With so many benefits to the program, it was a shock to everyone involved when the Assistant Deputy Minister of BC Corrections, Brent Merchant, decided to shut the program down. It didn’t take long for two inmates at ACCW to challenge the decision and take their case to the supreme court. While their action was quick, it would be five years before the BC Supreme Court heard their case. Then, on December 16, 2013, the court ruled favour of the plaintiffs and the ordered ACCW to re-open the mother-child unit within six months. In their decision, the court said “the decision to cancel the Mother Baby Program was arbitrary, overboard and grossly disproportionate and therefore contrary to the principles of fundamental justice.”

The court also acknowledged the physical and psychological benefits of the program and claimed that its closure violated the rights of children and mothers provided Canadian Charter of Rights and Freedom. 

“We saw [the court’s decision] as an opportunity for us to influence the mother-child unit in Canada,” says Martin, who’s also the director of The Collaborating Centre for Prison Health and Education (CCPHE) at UBC.

Soon after the ruling, Martin and the CCPHE invited more than 50 delegates from over 40 institutions to write guidelines for mother-child units across Canada. Several of the delegates were the same delegates that attended the Peter Wall Roundtable: Bonding Through Bars and Martin says the roundtable principles became a core theme of the guidelines. Other attendees included wardens from New Zealand and New York, the BC Ministry of Children and Family Development, the Aboriginal Mother Centre Society, midwives, physicians and several members from BC Corrections. Over the course of two days, the delegates divided into four panels and discussed the best way to implement and maintain mother-child units. They came up with a list of guiding principles that included the best practices for dealing with pregnancy, birth, medical care and education within a correctional facility. The guidelines also laid out suggestions on how to help women plan for release and how to best continue evaluating and researching mother-child units. The organizers put together a draft and allowed every delegate to view and comment on it before a final draft was produced.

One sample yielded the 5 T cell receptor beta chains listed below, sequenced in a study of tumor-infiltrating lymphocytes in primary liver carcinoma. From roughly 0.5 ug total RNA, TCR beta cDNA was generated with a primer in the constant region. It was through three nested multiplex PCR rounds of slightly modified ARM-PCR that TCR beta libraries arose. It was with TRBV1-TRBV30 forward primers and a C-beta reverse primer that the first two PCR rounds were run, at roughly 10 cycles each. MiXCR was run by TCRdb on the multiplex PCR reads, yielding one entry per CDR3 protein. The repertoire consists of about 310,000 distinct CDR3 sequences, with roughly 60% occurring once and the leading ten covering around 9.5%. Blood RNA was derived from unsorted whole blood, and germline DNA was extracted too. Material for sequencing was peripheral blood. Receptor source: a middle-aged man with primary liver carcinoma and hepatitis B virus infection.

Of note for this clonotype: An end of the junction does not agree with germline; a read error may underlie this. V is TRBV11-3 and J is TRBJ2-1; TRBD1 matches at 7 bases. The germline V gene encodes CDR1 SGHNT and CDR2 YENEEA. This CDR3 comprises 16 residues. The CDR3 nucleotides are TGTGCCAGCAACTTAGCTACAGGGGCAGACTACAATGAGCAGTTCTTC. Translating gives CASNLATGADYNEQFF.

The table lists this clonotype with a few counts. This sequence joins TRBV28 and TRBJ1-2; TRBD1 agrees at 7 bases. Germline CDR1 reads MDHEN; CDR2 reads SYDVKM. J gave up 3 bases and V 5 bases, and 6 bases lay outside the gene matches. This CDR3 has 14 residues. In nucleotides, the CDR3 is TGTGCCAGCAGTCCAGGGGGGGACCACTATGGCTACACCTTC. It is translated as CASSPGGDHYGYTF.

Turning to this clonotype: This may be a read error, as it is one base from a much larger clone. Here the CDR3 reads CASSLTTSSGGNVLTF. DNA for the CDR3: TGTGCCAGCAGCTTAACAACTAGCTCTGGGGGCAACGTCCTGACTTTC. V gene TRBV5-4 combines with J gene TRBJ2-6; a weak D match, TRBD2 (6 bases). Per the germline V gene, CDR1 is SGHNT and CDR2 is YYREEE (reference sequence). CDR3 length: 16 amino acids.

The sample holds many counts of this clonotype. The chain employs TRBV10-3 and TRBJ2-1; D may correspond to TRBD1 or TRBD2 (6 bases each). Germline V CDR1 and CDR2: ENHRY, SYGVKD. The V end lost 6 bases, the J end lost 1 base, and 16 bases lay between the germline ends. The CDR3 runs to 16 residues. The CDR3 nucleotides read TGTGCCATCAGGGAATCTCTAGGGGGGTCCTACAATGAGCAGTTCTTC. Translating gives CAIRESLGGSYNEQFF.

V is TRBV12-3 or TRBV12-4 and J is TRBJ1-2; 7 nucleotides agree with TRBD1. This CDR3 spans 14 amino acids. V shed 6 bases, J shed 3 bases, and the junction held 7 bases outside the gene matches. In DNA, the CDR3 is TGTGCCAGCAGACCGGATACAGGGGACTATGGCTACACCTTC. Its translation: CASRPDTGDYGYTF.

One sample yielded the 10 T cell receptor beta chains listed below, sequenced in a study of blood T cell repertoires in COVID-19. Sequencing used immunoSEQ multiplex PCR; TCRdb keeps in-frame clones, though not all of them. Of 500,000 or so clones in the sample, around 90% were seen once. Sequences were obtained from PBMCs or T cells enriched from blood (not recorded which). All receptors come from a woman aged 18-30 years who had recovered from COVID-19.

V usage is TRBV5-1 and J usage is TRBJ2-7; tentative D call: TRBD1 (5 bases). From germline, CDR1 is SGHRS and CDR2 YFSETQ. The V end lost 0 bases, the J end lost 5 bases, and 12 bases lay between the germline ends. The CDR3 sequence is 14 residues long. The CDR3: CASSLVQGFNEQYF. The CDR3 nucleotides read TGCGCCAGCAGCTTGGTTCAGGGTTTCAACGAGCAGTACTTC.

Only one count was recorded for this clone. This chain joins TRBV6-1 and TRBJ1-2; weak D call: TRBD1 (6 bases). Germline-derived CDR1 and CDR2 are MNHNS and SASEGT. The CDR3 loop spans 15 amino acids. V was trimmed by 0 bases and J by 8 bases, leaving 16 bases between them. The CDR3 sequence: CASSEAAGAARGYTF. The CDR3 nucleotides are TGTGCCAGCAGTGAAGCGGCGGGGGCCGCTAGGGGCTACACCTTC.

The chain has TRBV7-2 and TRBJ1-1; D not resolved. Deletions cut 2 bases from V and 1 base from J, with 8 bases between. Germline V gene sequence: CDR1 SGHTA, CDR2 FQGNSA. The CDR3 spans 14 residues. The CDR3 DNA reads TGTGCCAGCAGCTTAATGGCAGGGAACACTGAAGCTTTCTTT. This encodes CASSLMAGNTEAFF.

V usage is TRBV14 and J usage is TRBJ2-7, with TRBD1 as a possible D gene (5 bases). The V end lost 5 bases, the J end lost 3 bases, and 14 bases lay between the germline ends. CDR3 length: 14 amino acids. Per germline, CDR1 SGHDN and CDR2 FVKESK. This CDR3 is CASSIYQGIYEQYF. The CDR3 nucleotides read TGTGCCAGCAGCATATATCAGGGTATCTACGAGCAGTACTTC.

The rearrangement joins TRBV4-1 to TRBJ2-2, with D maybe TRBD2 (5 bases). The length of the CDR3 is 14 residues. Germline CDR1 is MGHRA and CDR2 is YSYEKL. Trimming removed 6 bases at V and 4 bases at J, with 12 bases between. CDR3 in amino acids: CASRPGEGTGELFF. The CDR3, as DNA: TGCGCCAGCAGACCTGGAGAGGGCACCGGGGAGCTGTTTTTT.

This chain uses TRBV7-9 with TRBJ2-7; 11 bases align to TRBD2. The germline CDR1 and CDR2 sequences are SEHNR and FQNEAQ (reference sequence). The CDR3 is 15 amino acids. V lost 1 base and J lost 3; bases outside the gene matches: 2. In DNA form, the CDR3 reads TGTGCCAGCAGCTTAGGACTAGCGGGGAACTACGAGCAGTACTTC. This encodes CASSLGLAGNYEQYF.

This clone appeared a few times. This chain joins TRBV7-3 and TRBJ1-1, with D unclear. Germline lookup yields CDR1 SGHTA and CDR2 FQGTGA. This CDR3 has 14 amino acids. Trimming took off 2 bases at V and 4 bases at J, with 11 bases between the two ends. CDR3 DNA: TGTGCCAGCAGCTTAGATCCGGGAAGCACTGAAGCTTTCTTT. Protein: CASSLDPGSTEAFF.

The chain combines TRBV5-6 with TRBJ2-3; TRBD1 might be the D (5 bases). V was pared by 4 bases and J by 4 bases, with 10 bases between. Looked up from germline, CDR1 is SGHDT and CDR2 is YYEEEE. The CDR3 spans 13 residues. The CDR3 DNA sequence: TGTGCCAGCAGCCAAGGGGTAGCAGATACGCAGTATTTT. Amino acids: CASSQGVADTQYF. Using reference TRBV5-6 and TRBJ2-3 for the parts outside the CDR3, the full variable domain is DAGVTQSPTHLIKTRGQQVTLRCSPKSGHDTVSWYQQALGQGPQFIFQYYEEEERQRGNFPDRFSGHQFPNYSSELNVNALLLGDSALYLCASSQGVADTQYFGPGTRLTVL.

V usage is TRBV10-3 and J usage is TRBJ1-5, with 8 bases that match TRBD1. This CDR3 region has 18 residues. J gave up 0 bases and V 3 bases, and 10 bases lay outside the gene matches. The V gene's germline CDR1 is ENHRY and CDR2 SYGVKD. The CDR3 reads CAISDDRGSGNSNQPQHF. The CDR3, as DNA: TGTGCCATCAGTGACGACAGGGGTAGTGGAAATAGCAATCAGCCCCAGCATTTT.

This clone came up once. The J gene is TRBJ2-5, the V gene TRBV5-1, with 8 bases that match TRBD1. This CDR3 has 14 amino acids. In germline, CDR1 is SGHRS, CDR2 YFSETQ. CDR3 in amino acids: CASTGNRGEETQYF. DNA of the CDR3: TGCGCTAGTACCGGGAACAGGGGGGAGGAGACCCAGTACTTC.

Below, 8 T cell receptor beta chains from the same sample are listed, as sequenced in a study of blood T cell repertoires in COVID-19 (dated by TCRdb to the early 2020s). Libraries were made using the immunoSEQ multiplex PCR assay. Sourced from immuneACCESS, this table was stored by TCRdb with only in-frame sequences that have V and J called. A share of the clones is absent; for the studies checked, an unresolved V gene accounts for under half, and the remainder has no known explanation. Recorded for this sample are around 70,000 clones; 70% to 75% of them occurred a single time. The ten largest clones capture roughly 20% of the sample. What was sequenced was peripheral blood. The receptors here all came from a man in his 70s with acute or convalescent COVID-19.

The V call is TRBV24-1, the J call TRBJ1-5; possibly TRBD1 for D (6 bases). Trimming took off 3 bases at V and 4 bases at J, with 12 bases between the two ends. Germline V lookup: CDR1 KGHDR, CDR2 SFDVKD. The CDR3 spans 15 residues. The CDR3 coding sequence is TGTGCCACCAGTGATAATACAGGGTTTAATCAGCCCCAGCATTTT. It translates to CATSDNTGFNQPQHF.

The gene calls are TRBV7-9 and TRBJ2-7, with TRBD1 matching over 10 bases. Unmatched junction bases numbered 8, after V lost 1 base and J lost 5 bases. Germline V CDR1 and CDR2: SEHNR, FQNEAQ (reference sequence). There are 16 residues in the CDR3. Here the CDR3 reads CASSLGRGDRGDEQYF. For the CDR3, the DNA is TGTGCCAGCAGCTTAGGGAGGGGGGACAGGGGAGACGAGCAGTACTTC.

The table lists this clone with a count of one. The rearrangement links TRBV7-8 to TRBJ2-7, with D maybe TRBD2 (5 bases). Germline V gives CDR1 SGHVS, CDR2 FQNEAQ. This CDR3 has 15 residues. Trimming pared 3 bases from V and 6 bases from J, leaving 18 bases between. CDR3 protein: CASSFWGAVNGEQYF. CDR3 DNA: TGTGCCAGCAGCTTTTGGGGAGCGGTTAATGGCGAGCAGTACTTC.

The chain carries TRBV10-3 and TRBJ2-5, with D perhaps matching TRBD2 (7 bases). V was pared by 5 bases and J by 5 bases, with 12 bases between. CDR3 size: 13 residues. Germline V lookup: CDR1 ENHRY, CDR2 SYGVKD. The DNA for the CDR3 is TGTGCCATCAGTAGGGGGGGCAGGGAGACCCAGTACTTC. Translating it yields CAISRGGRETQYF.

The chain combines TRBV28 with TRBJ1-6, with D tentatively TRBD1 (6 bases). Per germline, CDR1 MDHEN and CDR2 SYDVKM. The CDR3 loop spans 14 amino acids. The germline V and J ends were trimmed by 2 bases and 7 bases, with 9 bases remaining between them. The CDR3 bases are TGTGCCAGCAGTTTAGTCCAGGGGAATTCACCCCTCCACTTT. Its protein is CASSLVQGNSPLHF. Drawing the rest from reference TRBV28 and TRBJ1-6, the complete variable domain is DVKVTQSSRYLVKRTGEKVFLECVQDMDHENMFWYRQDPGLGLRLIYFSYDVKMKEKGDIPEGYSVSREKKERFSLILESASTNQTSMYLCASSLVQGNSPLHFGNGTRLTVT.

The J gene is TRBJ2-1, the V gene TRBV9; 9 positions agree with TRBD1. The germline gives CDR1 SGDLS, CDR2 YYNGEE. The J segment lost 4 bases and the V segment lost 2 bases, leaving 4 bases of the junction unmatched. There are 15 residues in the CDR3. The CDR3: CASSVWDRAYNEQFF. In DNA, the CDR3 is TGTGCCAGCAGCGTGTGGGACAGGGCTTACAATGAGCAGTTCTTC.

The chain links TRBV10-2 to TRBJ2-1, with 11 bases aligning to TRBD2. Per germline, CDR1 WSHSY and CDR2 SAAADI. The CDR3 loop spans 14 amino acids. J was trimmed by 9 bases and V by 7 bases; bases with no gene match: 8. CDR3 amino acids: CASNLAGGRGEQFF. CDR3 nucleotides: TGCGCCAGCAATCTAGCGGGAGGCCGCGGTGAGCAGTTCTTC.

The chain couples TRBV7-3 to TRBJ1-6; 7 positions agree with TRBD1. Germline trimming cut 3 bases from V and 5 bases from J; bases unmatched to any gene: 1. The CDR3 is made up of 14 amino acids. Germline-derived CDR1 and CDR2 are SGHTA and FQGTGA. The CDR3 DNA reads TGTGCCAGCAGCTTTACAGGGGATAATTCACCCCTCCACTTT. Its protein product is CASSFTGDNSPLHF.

The CCHPE then officially launched the guidelines on September 10, 2015 and received endorsements from over 20 of the participating institutions including: the British Columbia Civil Liberties Association, British Columbia’s Women’s Hospital, the First Nations Health Authority and the New Zealand Department of Corrections. Some endorsements were noticeably absent Martin says, including those of every BC Ministry that attended the meeting.

“The urgency behind [those endorsements] is that even though we have this court ruling, social workers on the ground won’t be getting the support and guidance they need to make the right decisions,” says Martin.

She pointed to a case this summer when two indigenous women at ACCW both had their babies apprehended hours after birth.

“It was pretty horrible watching the stress of these poor pregnant women,” Martin said. “This program works in other countries and it’s worked here before. It’s not rocket science, but there has to be a will.”

Martin says Canada’s federal correction facilities have already embraced the program and have babies in three separate facilities. Meanwhile, a fully-functional mother-child unit sits empty at ACCW.

“Now there’s another pregnant woman that’s incarcerated,” says Martin. “We want to be able to advocate more strongly for her this time.”